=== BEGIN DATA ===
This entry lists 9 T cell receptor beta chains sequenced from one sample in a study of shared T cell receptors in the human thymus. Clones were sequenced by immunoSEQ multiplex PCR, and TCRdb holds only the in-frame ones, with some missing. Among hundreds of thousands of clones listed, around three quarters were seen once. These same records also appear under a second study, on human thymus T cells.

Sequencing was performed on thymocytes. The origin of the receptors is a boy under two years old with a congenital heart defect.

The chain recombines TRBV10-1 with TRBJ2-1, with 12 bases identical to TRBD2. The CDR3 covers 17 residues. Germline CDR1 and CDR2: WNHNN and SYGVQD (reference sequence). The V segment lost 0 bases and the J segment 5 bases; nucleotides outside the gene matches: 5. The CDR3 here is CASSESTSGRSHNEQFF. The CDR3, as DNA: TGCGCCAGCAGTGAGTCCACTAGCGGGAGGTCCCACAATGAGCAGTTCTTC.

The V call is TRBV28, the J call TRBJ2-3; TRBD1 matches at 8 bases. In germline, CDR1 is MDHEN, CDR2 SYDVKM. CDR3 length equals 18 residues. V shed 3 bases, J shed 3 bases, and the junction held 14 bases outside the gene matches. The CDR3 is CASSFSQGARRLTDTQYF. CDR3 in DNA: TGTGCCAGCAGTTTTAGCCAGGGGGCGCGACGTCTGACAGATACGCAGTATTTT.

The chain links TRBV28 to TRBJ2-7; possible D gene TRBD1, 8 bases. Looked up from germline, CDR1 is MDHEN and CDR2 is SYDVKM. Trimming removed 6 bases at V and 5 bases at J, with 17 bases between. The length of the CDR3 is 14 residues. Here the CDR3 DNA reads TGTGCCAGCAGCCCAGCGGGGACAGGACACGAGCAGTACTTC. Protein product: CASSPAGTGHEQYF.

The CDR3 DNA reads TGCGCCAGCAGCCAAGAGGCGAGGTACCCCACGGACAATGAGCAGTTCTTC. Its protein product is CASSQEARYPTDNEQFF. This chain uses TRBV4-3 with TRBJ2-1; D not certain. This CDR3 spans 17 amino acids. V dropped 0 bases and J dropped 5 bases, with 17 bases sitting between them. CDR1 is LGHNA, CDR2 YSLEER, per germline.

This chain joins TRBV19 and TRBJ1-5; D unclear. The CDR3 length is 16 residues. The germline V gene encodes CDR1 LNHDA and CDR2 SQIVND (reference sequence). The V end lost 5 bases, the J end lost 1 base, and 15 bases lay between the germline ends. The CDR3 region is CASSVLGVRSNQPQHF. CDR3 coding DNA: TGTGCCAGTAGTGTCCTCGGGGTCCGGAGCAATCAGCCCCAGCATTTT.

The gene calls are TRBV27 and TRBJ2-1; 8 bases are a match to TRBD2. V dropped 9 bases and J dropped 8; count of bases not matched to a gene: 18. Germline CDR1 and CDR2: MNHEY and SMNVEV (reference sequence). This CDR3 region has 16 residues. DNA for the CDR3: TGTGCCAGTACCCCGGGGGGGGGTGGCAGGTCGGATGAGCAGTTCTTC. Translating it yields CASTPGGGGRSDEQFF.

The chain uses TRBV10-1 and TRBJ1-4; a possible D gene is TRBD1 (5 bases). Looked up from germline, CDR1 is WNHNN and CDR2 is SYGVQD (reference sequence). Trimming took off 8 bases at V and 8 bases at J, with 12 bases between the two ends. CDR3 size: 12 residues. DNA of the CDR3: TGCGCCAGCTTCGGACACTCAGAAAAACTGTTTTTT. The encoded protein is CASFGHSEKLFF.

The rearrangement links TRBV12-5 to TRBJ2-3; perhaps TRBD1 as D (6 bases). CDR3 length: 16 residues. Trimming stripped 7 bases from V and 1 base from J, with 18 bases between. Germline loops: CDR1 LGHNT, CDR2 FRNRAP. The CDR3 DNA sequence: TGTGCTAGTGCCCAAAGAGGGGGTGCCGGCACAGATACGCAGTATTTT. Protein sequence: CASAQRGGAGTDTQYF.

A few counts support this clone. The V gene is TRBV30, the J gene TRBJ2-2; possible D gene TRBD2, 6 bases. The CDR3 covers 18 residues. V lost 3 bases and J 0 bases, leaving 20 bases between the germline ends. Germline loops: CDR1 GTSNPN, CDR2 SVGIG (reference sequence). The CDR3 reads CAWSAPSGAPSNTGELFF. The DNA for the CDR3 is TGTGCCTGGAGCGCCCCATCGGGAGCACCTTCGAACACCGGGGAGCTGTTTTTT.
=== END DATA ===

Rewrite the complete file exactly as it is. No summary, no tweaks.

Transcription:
This entry lists 9 T cell receptor beta chains sequenced from one sample in a study of shared T cell receptors in the human thymus. Clones were sequenced by immunoSEQ multiplex PCR, and TCRdb holds only the in-frame ones, with some missing. Among hundreds of thousands of clones listed, around three quarters were seen once. These same records also appear under a second study, on human thymus T cells.

Sequencing was performed on thymocytes. The origin of the receptors is a boy under two years old with a congenital heart defect.

The chain recombines TRBV10-1 with TRBJ2-1, with 12 bases identical to TRBD2. The CDR3 covers 17 residues. Germline CDR1 and CDR2: WNHNN and SYGVQD (reference sequence). The V segment lost 0 bases and the J segment 5 bases; nucleotides outside the gene matches: 5. The CDR3 here is CASSESTSGRSHNEQFF. The CDR3, as DNA: TGCGCCAGCAGTGAGTCCACTAGCGGGAGGTCCCACAATGAGCAGTTCTTC.

The V call is TRBV28, the J call TRBJ2-3; TRBD1 matches at 8 bases. In germline, CDR1 is MDHEN, CDR2 SYDVKM. CDR3 length equals 18 residues. V shed 3 bases, J shed 3 bases, and the junction held 14 bases outside the gene matches. The CDR3 is CASSFSQGARRLTDTQYF. CDR3 in DNA: TGTGCCAGCAGTTTTAGCCAGGGGGCGCGACGTCTGACAGATACGCAGTATTTT.

The chain links TRBV28 to TRBJ2-7; possible D gene TRBD1, 8 bases. Looked up from germline, CDR1 is MDHEN and CDR2 is SYDVKM. Trimming removed 6 bases at V and 5 bases at J, with 17 bases between. The length of the CDR3 is 14 residues. Here the CDR3 DNA reads TGTGCCAGCAGCCCAGCGGGGACAGGACACGAGCAGTACTTC. Protein product: CASSPAGTGHEQYF.

The CDR3 DNA reads TGCGCCAGCAGCCAAGAGGCGAGGTACCCCACGGACAATGAGCAGTTCTTC. Its protein product is CASSQEARYPTDNEQFF. This chain uses TRBV4-3 with TRBJ2-1; D not certain. This CDR3 spans 17 amino acids. V dropped 0 bases and J dropped 5 bases, with 17 bases sitting between them. CDR1 is LGHNA, CDR2 YSLEER, per germline.

This chain joins TRBV19 and TRBJ1-5; D unclear. The CDR3 length is 16 residues. The germline V gene encodes CDR1 LNHDA and CDR2 SQIVND (reference sequence). The V end lost 5 bases, the J end lost 1 base, and 15 bases lay between the germline ends. The CDR3 region is CASSVLGVRSNQPQHF. CDR3 coding DNA: TGTGCCAGTAGTGTCCTCGGGGTCCGGAGCAATCAGCCCCAGCATTTT.

The gene calls are TRBV27 and TRBJ2-1; 8 bases are a match to TRBD2. V dropped 9 bases and J dropped 8; count of bases not matched to a gene: 18. Germline CDR1 and CDR2: MNHEY and SMNVEV (reference sequence). This CDR3 region has 16 residues. DNA for the CDR3: TGTGCCAGTACCCCGGGGGGGGGTGGCAGGTCGGATGAGCAGTTCTTC. Translating it yields CASTPGGGGRSDEQFF.

The chain uses TRBV10-1 and TRBJ1-4; a possible D gene is TRBD1 (5 bases). Looked up from germline, CDR1 is WNHNN and CDR2 is SYGVQD (reference sequence). Trimming took off 8 bases at V and 8 bases at J, with 12 bases between the two ends. CDR3 size: 12 residues. DNA of the CDR3: TGCGCCAGCTTCGGACACTCAGAAAAACTGTTTTTT. The encoded protein is CASFGHSEKLFF.

The rearrangement links TRBV12-5 to TRBJ2-3; perhaps TRBD1 as D (6 bases). CDR3 length: 16 residues. Trimming stripped 7 bases from V and 1 base from J, with 18 bases between. Germline loops: CDR1 LGHNT, CDR2 FRNRAP. The CDR3 DNA sequence: TGTGCTAGTGCCCAAAGAGGGGGTGCCGGCACAGATACGCAGTATTTT. Protein sequence: CASAQRGGAGTDTQYF.

A few counts support this clone. The V gene is TRBV30, the J gene TRBJ2-2; possible D gene TRBD2, 6 bases. The CDR3 covers 18 residues. V lost 3 bases and J 0 bases, leaving 20 bases between the germline ends. Germline loops: CDR1 GTSNPN, CDR2 SVGIG (reference sequence). The CDR3 reads CAWSAPSGAPSNTGELFF. The DNA for the CDR3 is TGTGCCTGGAGCGCCCCATCGGGAGCACCTTCGAACACCGGGGAGCTGTTTTTT.